It’s as good a winter’s day as a boy could ask for – sunny, still and crisp – but even the finest winter’s day is still not especially pleasant for being outdoors. My fingers feel the bite whenever they emerge from my leather greatcoat to tap at my laptop keyboard, and will doubtless soon numb up holding a cigar.
The smoke of the moment is the 2005 Edición Limitada from Romeo y Julieta, a Petit Pirámides. It was one of the omissions from my recent Romeo Roundup – fortunately a kindly soul noticed the absence and sent a couple over. Many thanks. It’s a nice looking little pyramid wearing the short-lived all-gold Romeo band. As always when I encounter one of these bands, the reason they only lasted a couple of years is obvious: the printing is just appalling. It must be hard to prevent counterfeits when the genuine article looks like it was made by a high-schooler on work experience.
I set fire to the beast. The first notes are very sharp for something with over a decade on it, offering up a sour, tannic bite. I inhale through my nose and probe the flavour, finding a bit of sweet musk on the back palate. Within ten puffs the sourness leaves and the cigar settles down, bringing medium-strong tobacco notes with a creamy aftertaste. Not bad at all. It reminds me a bit of the Partagás Serie P No. 1, which I always liked.
Being outdoors in this chill, with numb fingers and nose, takes me back to a very specific time of life. An adult and a homeowner who holds a desk job, there is seldom any need for me to suffer through this kind of discomfort (I could even smoke indoors if I wanted, but I generally choose two hours in the cold over two weeks trying to get stale cigar smoke out of my drapes). Once upon a time, however, things were different. Once upon a time I was a teenage boy with a great passion for canoodling, and after school I had nowhere to slake my thirst but city parks.
Honestly, I think it added to it. Who could ever forget the sensation of making out with their high-school girlfriend in a park on a winter’s day? With sweaty palms slipped inside blazers we would paw at one another. Cold backs and warm fronts! As we shifted position, her braces would sometimes knock against my teeth, and the tip of her nose would nuzzle my warm cheek, cold and damp like that of a Dalmatian puppy.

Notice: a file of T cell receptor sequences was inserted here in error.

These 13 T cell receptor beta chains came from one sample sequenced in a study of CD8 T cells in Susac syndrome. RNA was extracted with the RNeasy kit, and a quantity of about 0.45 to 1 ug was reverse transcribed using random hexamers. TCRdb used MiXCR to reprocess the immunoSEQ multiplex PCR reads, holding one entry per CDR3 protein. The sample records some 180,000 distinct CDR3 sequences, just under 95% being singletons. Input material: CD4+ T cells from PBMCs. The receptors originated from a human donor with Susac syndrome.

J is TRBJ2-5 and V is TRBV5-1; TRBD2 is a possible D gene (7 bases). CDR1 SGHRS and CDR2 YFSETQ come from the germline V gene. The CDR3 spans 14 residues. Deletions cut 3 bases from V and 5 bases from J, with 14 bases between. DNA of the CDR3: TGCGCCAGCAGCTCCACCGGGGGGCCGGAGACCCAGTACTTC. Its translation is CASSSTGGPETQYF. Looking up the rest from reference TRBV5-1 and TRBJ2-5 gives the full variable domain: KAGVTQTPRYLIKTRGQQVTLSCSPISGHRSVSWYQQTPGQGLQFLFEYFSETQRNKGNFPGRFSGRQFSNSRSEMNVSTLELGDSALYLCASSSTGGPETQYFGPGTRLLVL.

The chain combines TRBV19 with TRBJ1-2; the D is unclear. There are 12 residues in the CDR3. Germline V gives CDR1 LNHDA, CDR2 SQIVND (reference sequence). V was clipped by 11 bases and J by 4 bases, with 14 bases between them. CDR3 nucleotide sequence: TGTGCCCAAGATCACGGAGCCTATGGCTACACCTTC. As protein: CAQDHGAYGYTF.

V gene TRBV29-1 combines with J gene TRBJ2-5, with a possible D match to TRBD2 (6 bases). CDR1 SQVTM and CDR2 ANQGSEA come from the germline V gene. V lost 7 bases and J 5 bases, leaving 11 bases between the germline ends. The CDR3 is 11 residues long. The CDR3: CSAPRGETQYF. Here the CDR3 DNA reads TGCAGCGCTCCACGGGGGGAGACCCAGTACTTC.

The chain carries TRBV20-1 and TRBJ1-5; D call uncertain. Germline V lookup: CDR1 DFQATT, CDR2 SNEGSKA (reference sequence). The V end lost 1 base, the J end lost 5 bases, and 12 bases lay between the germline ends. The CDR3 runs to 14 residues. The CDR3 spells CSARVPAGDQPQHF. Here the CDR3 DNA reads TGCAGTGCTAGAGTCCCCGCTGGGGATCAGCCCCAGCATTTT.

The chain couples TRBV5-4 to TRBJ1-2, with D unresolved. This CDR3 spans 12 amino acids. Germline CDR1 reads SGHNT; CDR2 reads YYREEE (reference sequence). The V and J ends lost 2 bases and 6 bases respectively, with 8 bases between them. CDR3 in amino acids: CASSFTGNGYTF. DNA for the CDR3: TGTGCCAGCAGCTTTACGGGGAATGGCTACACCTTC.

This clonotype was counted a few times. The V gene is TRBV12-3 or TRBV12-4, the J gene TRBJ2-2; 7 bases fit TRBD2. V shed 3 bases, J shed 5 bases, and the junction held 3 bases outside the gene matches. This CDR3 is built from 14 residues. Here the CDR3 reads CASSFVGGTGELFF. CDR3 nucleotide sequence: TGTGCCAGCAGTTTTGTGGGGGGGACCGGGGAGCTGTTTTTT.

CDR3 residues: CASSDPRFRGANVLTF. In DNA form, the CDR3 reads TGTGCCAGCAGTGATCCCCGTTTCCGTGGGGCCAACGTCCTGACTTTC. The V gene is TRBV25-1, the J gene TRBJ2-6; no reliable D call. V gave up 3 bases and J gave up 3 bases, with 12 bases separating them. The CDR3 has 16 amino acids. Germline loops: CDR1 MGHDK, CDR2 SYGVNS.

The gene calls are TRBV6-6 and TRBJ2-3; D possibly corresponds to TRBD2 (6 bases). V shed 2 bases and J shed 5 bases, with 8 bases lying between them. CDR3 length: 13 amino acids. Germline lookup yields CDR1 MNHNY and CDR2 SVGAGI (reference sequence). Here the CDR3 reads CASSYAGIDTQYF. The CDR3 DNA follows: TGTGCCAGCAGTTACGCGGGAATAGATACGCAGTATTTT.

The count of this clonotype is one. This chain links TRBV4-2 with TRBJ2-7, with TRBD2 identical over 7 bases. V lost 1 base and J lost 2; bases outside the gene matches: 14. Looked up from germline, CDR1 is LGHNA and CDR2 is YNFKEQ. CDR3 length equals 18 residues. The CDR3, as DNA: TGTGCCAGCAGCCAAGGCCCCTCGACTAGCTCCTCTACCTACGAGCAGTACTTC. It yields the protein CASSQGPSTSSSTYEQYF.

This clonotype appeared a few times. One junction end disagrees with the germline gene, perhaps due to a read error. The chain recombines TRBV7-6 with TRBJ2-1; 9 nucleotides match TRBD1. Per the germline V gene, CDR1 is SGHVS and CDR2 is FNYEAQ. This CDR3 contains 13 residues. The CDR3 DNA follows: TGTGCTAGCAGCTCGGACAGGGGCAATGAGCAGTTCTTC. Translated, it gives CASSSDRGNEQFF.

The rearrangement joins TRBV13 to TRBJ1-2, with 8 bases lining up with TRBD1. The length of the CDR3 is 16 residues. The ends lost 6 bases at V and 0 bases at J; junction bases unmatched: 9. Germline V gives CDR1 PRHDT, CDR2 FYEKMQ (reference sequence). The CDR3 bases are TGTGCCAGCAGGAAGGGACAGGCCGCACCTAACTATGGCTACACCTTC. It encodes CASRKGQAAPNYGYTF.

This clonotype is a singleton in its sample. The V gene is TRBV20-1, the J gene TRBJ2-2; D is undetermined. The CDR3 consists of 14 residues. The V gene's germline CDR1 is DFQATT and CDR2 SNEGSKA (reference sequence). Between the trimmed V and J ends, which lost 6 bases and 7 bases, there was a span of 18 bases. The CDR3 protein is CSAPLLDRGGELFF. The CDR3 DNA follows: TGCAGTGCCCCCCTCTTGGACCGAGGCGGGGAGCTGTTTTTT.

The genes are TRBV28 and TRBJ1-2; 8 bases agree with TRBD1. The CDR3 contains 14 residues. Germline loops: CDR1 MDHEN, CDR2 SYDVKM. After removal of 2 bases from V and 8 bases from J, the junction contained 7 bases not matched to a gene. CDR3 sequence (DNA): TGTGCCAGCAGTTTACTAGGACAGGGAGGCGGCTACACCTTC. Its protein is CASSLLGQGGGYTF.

One particular instance stands out. Our usual bench for canoodling was deep out of view, a little nook in the more overgrown part of the park, but on this particular day it had been denied us by some old men chatting. Our second favourite, by the pond, was also occupied, and so we had wound up on the very edge of the park, ten meters from the road. We had been going at it for some time – probably about an hour and a half, as darkness had fallen, but I wasn’t yet in breach of my 6:30 curfew, when we both became aware of a light being shone on us. The cop cleared his throat. “You been here long?” he asked. “Ah, yeah… an hour or so. What’s the problem?”
“Did you see what happened when the car got stolen over here?”
I looked at him blankly, and he cast his torchlight on an empty car-space filled with broken safety glass, not more than fifteen meters from our bench.
“A car was stolen here sometime in the last half hour, you didn’t see or hear anything?”
My girl and I exchanged glances.
“No, sorry. We were busy.” We giggled.
The cop rolled his eyes and stomped off. “Bloody kids.”
By the midpoint the cigar has developed very strong espresso coffee notes, with a bit of old wallet mixed in – there is distinct leather, but also a slight copper, and sweat, and a little bit of banknote. As I progress into the last inch and a half it gets dirty, the flavour of wet earth and bitumen.
As it burns down, the asphalt element only grows, and it ends as a bitter little tar bomb. A slight citric tang is in there, which gives it something reminiscent of Campari. Even with the tar, the coffee note is still very strong. The ash in the final inch is very white for some reason, where the first two thirds were a dirty grey. All throughout the cigar has had a fantastic burn. I lit it initially with a match, and I didn’t do the best job of it, leaving an unblackened portion around the edge. Within moments it evened up, and was razor straight from then until I burnt my fingers, without a single touch up or corrective measure. It also held its ash very well. Total smoking time was around 90 minutes.
A good cigar sets a time and place for itself, and this one needs to be smoked at 10:00am with a coffee, preferably in café in a village in the South of France. It is a quintessential morning cigar, a flavourful little bomb of coffee and tobacco to start the day. Yes, there is a bit of tar, and yes, it will leave a bad taste in your mouth all day, but if you’re the kind of person who smokes before lunch you’re probably used to that. A decade old exotic might not be the most normal thing to fill the morning cigar void, but if you have that void, and you have the means, then this is the smoke for you.